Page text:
News, Nuggets & Longreads 26 November 2016

Because we’re both on our travels this is a scheduled post with urgent updates, if any, made on fiddly touchscreens.

First, some gor­geous pic­tures from Invis­i­ble Works whose author, Nick Stone, acquired a big sack of found pho­tographs of Nor­wich and has been shar­ing them in a series of posts. We, of course, had our atten­tion grabbed by a col­lec­tion of images of pubs, like this one:

Duke's Palace Inn, Norwich.

(Via @teninchwheels.)


Wooden beer casks.

Gary Gill­man has been pon­der­ing a lost taste in beer – that of ‘pitch’:

Ger­mans in par­tic­u­lar coat­ed the inte­ri­or of casks with hot pitch, the resin extract­ed from the sap of pine and oth­er fir trees. George Ehret, the promi­nent New York brew­er who in 1891 wrote a his­to­ry of Amer­i­can brew­ing, described two pur­pos­es for the pitch­ing. The first was to ensure prop­er clean­ing of the cask before reuse. The sec­ond was to avoid the “taste of the wood”. The clean­ing ref­er­ence is com­pressed. He meant, as oth­er writ­ers made clear, that beer was more like­ly to sour from micro-organ­isms in the wood unless the bar­ri­er of pitch min­i­mized this risk.

The log­i­cal con­clu­sion of this thought? The revival of pitched lager!


Old photos: the kidnapper and Mr Hamm, the victim.

For the Growler mag­a­zine Ben Reeves tells the sto­ry of the kid­nap­ping of a brew­ery boss in St Paul, Min­neso­ta, in 1933:

Once in a safe house in Bensenville, Illi­nois, Hamm was placed in a sparse­ly fur­nished room with board­ed win­dows and forced to sign four sep­a­rate ran­som notes demand­ing $100,000. With­in days, Hamm would be returned safe­ly home with­out a scratch on his head, and the men respon­si­ble for his kidnapping—better known as the Bark­er-Karpis gang—would be padding their wal­lets. It seemed like the per­fect crime; lit­tle did the Bark­er-Karpis gang know that they had just det­o­nat­ed a soci­etal bomb that would end their out­law careers and com­plete­ly reshape Minnesota’s legal sys­tem.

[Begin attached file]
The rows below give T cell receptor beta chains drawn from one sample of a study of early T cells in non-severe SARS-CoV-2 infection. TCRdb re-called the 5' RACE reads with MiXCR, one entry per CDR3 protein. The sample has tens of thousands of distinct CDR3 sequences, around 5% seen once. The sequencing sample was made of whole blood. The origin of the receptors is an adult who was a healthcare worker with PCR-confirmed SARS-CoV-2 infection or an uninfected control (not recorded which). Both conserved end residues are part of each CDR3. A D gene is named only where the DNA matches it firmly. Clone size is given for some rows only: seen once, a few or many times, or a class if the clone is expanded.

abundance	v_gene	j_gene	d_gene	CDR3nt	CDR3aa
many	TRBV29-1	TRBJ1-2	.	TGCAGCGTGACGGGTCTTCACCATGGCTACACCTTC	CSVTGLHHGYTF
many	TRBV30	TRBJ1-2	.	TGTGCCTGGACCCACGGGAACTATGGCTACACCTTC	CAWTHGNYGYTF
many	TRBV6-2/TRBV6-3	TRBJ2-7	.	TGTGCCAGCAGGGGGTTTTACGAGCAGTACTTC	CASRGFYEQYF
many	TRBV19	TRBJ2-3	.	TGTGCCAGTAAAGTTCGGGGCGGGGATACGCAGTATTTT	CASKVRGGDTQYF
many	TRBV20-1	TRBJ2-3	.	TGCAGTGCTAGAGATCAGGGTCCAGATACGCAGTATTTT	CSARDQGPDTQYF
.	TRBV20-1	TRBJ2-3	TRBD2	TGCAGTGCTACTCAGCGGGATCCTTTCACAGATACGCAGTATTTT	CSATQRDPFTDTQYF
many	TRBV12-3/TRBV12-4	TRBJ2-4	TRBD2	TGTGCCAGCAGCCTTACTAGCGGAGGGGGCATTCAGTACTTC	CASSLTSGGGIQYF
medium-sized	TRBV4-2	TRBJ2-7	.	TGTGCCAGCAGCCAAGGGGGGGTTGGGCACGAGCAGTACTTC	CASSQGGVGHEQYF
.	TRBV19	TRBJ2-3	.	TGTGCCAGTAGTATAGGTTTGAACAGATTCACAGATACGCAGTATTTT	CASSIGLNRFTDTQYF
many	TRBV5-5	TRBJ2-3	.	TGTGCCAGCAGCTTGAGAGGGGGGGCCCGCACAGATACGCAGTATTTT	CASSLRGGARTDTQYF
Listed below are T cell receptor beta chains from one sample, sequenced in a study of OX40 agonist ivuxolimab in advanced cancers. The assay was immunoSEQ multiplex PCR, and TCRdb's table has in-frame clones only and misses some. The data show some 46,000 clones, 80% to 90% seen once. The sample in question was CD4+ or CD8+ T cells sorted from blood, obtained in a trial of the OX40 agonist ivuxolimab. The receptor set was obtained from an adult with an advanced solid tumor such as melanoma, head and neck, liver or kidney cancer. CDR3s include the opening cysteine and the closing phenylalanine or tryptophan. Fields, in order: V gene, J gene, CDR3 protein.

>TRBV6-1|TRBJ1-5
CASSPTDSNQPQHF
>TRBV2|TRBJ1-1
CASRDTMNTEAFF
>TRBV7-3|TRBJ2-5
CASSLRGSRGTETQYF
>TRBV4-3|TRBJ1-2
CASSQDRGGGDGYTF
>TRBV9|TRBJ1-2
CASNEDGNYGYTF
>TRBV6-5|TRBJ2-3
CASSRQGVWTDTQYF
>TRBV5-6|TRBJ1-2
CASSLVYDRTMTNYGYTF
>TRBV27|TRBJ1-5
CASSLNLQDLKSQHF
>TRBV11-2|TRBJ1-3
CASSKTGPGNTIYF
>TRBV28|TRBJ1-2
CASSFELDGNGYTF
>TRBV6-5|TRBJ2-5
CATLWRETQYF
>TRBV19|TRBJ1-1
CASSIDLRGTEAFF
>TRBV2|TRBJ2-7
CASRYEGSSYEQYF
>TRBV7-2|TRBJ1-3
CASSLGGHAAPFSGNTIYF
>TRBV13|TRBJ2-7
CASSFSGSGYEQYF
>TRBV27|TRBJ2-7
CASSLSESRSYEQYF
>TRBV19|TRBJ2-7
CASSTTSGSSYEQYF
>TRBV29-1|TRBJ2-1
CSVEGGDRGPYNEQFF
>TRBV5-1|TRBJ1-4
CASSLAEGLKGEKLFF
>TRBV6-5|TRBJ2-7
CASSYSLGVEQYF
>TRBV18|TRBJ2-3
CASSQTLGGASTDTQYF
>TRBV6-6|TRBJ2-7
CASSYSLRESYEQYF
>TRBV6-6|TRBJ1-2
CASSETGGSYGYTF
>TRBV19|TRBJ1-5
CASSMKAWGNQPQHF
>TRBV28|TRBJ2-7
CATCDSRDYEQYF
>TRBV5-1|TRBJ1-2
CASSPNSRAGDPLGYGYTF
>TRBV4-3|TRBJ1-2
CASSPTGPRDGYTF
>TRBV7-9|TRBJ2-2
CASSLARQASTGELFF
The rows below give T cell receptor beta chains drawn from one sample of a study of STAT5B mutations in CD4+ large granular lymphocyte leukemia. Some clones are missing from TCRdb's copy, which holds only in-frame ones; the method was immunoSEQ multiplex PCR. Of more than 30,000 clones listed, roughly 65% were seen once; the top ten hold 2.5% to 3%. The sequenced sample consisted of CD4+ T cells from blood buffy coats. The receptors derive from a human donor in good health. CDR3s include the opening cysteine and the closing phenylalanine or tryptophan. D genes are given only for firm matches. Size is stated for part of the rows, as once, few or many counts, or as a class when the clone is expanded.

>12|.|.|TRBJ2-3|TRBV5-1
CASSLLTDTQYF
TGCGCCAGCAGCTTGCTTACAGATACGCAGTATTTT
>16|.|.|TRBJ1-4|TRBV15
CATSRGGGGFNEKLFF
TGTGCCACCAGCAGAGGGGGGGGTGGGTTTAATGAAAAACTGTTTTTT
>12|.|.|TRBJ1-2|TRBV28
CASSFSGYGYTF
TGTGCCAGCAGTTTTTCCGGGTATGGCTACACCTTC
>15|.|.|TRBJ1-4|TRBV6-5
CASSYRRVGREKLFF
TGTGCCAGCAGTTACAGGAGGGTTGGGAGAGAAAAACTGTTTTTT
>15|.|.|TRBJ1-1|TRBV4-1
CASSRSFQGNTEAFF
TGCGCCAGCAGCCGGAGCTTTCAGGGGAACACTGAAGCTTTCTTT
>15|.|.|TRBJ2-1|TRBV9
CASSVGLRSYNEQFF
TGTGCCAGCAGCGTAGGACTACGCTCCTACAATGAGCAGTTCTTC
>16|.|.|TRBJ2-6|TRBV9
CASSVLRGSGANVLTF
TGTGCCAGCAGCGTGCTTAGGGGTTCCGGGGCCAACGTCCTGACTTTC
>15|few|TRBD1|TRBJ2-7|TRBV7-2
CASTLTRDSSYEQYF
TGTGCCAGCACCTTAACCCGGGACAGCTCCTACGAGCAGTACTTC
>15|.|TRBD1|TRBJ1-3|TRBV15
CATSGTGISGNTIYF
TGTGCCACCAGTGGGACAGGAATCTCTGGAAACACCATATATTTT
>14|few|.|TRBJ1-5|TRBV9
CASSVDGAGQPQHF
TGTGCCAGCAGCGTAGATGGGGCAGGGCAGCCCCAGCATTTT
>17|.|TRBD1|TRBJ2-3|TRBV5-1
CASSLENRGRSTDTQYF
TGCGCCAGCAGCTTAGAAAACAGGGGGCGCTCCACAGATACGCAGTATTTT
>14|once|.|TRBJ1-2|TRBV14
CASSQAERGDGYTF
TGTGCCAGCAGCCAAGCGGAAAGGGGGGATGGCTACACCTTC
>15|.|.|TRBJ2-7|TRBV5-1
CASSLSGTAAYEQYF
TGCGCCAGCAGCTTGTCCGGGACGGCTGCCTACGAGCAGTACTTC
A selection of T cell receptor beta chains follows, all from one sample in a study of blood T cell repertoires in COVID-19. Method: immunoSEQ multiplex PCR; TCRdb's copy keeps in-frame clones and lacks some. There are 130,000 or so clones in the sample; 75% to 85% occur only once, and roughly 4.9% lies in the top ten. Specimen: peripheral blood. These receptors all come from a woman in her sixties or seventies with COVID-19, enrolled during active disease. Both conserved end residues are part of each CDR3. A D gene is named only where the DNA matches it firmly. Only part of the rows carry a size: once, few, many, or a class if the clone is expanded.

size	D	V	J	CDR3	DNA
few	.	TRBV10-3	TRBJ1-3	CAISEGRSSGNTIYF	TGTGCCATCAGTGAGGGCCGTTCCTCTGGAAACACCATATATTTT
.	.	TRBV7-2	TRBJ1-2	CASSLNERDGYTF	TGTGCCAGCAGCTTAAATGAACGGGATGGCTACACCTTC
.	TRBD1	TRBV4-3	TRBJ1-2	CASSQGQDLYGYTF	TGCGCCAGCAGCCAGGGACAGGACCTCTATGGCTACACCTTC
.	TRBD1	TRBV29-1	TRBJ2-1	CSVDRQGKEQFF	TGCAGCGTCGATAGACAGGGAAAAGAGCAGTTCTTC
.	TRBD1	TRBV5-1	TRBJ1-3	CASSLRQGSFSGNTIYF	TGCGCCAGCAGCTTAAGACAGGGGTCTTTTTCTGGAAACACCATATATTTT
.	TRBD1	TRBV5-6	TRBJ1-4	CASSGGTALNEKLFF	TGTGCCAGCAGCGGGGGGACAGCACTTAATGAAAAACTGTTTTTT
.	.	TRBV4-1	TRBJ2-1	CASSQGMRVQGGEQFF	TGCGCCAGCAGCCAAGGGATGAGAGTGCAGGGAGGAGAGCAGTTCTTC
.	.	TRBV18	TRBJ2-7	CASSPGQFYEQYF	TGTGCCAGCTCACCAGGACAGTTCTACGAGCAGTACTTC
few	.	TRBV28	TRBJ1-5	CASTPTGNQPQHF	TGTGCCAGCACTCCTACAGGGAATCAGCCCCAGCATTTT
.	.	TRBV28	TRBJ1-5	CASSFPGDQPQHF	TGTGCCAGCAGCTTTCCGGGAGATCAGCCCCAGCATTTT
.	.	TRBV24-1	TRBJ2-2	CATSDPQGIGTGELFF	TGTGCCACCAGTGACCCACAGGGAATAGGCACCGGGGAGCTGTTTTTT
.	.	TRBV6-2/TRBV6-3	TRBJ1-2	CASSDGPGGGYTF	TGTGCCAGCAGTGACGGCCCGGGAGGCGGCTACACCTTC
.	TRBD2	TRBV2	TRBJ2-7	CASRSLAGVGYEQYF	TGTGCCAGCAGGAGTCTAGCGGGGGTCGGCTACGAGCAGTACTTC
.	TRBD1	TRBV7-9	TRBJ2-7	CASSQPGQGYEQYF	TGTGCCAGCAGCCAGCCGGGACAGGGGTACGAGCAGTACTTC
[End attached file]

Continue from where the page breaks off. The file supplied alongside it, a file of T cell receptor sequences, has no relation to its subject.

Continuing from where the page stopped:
The basis for sea­son 4 of Far­go, with a Miller’s Cross­ing feel, per­haps?


Hat, pipe and pint glass.

On his 39th birth­day Alec Lath­am returns to a pre­oc­cu­pa­tion of his: does he belong with the craft beer young guns, or among the growl­ing vet­er­ans in the real ale pub?

With mature pub-goers, I under­stand every­thing they say but might miss his­toric cul­tur­al ref­er­ences. With pub-goers of my age, I get the vibe but haven’t got a clue what anybody’s job title means. With some younger drinkers, I might under­stand the words indi­vid­u­al­ly but not when they’re strung togeth­er.


The Fellowship Inn, Bellingham: pool table and dereliction.

Dirty South’, one of the authors of the Desert­er blog, toured all parts of South Lon­don with only one pub:

The epit­o­me of a one horse town, Belling­ham has very lit­tle to offer the vis­i­tor oth­er than its run-down, but Grade II-list­ed pub, The Fel­low­ship… Only one of its bars is open and in between serv­ing the sparse cus­tomers, the bar­maid returns to the com­fort of the gas fire on our side of the bar. The pub has received a lot­tery grant though to restore it to its for­mer glo­ry – and it’s no exag­ger­a­tion to talk of ‘glo­ry’.


Beer and Twitter

And, final­ly, some­thing a bit new: a link to a Twit­ter ‘thread’. If you’ve been fol­low­ing pol­i­tics on Twit­ter for the last year, you’ll have seen a lot of these – blog posts, in effect, split up into 10, 20, 30 or more (usu­al­ly) num­bered Tweets. It’s a weird way to digest what amounts to an arti­cle but, as the author of this one says, ‘Where the eye­balls are, innit?’ This is where it starts – click the date to go through to Twit­ter and read the whole thing:

2 thoughts on “News, Nuggets & Longreads 26 November 2016”

  1. My niece lives just around the cor­ner from The Fel­low­ship. I’m pret­ty sure it was Bar­clay Perkins flag­ship “improved” pub­lic house. Nev­er been in, mind.

    1. Ron – very much so. We read all the board min­utes about it and lots of oth­er stuff before Her­self wrote some­thing like 2,000 words on it for the new book. Most of it we’ve decid­ed to trim, sad­ly. Still a good chunk in the cur­rent draft, though.

Comments are closed.